- You may ask yourselves the questions above when you read for example Raymond Carver’s short story “What We Talk about When We Talk about Love” or Joyce Carol Oates’ short story “Where Are You Going, Where Have You Been?”

 

Feminist criticism

As to feminist approaches, we are focusing here on the way women characters have been portrayed in literature and the extent to which the text focuses on or question the parts played by women. Feminist criticism has flourished since the late 1960s with a focus on the portrayal of women characters and on whether the text reflects, reinforces or challenges traditional gender roles. A feminist reading of a text will look at the role and situation of the female character(s) in the text:

- What is their relationship to each other?

- What is the relationship between the male and female characters? (Where does the balance of power lie? Who is in control – are there examples of male dominance and oppression? Is the woman seen as the man’s property? Is the woman controlled, weak, passive and surrendering or strong, assertive, controlling, active and powerful?

- Does the text challenge the assumptions and stereotypes about women or does it reflect the values of a patriarchal society?  

 

You may find it interesting to ask some of the questions above when reading, for example, Kipling’s short story “Lispeth”, Kate Chopin’s short story “The Story of an Hour” and Lasdun’s short story “It´s beginning to hurt” or the excerpt from Pride and Prejudice.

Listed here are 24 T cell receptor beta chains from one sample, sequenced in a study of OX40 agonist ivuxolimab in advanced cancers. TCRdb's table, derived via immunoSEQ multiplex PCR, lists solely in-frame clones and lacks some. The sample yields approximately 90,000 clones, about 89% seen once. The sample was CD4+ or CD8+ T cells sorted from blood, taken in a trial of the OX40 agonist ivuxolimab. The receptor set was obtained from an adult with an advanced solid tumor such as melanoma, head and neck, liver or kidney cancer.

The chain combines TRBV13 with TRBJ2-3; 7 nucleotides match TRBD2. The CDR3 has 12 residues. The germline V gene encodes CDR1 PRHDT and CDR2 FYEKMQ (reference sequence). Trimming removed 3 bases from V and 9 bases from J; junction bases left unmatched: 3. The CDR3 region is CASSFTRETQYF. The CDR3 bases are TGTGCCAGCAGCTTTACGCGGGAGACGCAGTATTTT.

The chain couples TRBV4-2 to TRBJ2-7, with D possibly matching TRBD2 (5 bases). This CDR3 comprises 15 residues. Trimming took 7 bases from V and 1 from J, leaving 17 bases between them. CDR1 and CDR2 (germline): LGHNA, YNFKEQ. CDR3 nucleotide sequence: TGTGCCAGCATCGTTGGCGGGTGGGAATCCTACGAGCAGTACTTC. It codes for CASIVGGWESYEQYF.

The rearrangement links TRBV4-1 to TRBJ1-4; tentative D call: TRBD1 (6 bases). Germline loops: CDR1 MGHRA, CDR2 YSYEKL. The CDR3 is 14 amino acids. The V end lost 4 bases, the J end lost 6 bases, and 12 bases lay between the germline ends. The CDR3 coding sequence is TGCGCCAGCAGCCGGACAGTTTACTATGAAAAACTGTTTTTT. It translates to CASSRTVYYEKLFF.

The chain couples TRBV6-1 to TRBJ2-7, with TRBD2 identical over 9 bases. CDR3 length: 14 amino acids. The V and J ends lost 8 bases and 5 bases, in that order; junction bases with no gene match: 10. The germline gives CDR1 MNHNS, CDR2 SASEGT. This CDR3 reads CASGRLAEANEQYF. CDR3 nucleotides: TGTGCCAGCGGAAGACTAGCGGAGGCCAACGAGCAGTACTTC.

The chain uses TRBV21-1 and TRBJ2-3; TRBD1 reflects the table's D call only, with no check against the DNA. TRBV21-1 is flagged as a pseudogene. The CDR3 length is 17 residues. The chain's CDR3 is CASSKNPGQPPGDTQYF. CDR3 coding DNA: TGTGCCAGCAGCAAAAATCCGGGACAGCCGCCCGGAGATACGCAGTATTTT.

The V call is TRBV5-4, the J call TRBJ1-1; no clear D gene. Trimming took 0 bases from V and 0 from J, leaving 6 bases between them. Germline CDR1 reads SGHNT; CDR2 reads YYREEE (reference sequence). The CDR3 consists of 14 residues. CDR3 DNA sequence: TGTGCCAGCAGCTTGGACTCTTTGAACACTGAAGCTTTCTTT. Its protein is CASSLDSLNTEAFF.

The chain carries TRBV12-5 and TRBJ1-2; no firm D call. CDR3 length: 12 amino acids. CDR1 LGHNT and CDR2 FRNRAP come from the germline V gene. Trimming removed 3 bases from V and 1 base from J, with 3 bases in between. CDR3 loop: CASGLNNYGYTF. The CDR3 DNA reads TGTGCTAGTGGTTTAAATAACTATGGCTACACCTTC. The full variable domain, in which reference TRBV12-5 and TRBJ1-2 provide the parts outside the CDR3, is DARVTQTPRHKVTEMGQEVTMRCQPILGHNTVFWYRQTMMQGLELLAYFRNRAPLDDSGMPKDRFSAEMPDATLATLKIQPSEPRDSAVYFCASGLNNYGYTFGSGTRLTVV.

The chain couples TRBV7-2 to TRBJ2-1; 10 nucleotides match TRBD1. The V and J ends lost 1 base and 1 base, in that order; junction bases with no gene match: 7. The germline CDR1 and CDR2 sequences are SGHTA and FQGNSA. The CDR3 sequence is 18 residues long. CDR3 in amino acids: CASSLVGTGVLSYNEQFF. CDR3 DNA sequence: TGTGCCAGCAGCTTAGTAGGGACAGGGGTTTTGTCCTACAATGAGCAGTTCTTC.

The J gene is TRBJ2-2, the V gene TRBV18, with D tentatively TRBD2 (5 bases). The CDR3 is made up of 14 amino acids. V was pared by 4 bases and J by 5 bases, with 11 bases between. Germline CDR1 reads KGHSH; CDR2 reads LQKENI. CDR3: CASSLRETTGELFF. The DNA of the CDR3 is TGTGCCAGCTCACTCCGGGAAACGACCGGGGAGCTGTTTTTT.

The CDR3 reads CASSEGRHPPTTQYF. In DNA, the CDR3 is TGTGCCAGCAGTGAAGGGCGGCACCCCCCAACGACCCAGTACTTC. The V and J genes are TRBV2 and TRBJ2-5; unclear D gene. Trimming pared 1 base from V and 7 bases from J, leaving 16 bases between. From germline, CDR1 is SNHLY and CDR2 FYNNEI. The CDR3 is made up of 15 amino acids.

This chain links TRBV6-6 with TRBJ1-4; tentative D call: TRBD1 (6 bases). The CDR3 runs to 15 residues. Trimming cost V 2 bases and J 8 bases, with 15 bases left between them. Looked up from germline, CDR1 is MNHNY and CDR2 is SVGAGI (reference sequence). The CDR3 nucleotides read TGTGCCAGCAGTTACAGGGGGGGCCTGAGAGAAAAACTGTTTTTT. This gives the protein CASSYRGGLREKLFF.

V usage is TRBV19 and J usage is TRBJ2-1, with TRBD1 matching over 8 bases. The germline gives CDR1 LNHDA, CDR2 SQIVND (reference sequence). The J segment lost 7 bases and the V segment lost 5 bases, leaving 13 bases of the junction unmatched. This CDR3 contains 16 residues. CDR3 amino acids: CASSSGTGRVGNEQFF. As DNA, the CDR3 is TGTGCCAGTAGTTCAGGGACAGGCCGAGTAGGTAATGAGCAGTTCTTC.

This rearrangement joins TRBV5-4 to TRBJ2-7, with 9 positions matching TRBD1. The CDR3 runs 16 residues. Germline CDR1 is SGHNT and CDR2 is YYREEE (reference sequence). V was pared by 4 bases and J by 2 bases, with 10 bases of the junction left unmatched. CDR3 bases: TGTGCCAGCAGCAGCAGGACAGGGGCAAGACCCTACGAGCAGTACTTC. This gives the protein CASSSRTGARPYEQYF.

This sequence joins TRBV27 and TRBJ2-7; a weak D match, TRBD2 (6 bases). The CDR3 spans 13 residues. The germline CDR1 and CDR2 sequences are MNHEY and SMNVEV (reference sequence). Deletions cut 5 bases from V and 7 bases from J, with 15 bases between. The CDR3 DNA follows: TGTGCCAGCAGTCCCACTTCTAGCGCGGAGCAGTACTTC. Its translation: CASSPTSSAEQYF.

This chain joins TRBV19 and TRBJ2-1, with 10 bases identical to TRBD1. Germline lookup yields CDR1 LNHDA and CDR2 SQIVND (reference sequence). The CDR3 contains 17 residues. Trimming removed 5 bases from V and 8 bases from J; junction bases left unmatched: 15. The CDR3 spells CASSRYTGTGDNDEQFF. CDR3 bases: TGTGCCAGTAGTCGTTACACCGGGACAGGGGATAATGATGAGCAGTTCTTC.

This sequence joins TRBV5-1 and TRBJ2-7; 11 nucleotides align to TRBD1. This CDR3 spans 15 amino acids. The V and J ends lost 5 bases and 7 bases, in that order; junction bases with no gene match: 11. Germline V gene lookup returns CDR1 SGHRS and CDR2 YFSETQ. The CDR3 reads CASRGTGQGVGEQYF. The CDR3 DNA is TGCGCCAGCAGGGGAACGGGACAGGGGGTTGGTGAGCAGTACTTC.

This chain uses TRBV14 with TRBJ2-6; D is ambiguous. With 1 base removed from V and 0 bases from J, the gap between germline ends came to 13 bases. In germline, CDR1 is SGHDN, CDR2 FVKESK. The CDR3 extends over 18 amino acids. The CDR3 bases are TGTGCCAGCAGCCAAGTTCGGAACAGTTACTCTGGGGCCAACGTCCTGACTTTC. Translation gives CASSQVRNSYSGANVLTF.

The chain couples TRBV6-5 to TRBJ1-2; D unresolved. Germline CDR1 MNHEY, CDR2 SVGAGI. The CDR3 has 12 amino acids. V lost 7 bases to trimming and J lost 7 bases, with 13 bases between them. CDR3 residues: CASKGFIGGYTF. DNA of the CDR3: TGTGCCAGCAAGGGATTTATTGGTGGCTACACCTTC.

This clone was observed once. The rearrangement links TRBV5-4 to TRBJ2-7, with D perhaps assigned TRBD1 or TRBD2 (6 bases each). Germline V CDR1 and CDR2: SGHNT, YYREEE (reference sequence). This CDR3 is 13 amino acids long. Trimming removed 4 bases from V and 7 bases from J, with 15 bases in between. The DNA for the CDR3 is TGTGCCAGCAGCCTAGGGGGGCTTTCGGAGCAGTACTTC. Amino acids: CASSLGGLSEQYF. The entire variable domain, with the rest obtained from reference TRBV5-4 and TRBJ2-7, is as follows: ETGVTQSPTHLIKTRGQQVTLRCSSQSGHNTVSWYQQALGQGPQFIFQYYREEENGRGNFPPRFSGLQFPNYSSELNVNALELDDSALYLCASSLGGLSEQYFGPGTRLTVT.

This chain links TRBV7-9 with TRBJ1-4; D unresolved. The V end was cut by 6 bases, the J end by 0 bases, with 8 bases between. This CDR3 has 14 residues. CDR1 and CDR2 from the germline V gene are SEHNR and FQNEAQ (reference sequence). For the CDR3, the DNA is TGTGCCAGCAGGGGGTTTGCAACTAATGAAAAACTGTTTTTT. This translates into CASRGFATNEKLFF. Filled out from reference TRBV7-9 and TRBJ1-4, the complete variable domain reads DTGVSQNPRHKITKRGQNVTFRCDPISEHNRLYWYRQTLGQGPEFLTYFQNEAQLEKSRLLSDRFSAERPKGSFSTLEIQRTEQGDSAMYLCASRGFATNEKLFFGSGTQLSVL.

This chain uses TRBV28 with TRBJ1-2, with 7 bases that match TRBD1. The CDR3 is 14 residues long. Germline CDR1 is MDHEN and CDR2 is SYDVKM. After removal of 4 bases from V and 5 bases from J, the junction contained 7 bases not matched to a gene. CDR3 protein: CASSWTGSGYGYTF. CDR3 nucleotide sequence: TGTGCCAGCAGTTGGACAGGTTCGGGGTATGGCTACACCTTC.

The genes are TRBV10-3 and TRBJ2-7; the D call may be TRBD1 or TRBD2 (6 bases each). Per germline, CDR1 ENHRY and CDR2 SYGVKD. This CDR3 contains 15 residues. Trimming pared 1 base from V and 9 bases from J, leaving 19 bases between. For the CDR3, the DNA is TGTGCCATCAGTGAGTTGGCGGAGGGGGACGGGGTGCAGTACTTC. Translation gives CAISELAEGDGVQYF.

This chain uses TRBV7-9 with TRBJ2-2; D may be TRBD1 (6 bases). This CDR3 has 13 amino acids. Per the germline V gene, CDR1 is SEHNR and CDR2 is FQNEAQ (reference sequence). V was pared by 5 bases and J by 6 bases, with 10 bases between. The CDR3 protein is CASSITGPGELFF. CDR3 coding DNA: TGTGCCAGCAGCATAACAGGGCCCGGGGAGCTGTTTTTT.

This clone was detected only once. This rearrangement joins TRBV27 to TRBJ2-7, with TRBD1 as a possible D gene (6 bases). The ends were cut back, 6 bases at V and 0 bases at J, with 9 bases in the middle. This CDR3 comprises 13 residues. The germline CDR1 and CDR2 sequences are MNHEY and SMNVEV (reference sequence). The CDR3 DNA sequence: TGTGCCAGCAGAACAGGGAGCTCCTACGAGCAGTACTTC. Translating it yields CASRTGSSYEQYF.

Post-reading wider contexts 1 for Shirley Jackson’s short story “The Lottery” gives you a short excerpt from a feminist reading of Jackson’s story.

 

Psychoanalytical literary criticism

Psychoanalytical literary criticism is based on the tradition of psychoanalysis which was developed by Sigmund Freud (1856-1939) and played a major part in literary analysis in the 20th century.

Psychoanalysis centres round the unconscious and according to Freud, man is influenced by instincts, sexual urges and repressed feelings which lead his actions and thoughts without him being aware of them. The urges and impulses can be released in dreams where the content is disguised and expressed in symbols. Particularly well known is Freud’s model of the mind in which he operates with three levels: the id which is entirely unconscious and comprises instinctive and primitive behaviour, the ego which is the part of the mind which is responsible for dealing with reality and has to try to satisfy the desires of the id in a socially appropriate way. By doing this it also satisfies the superego which holds the moral standards and ideals that we get from both parents and society.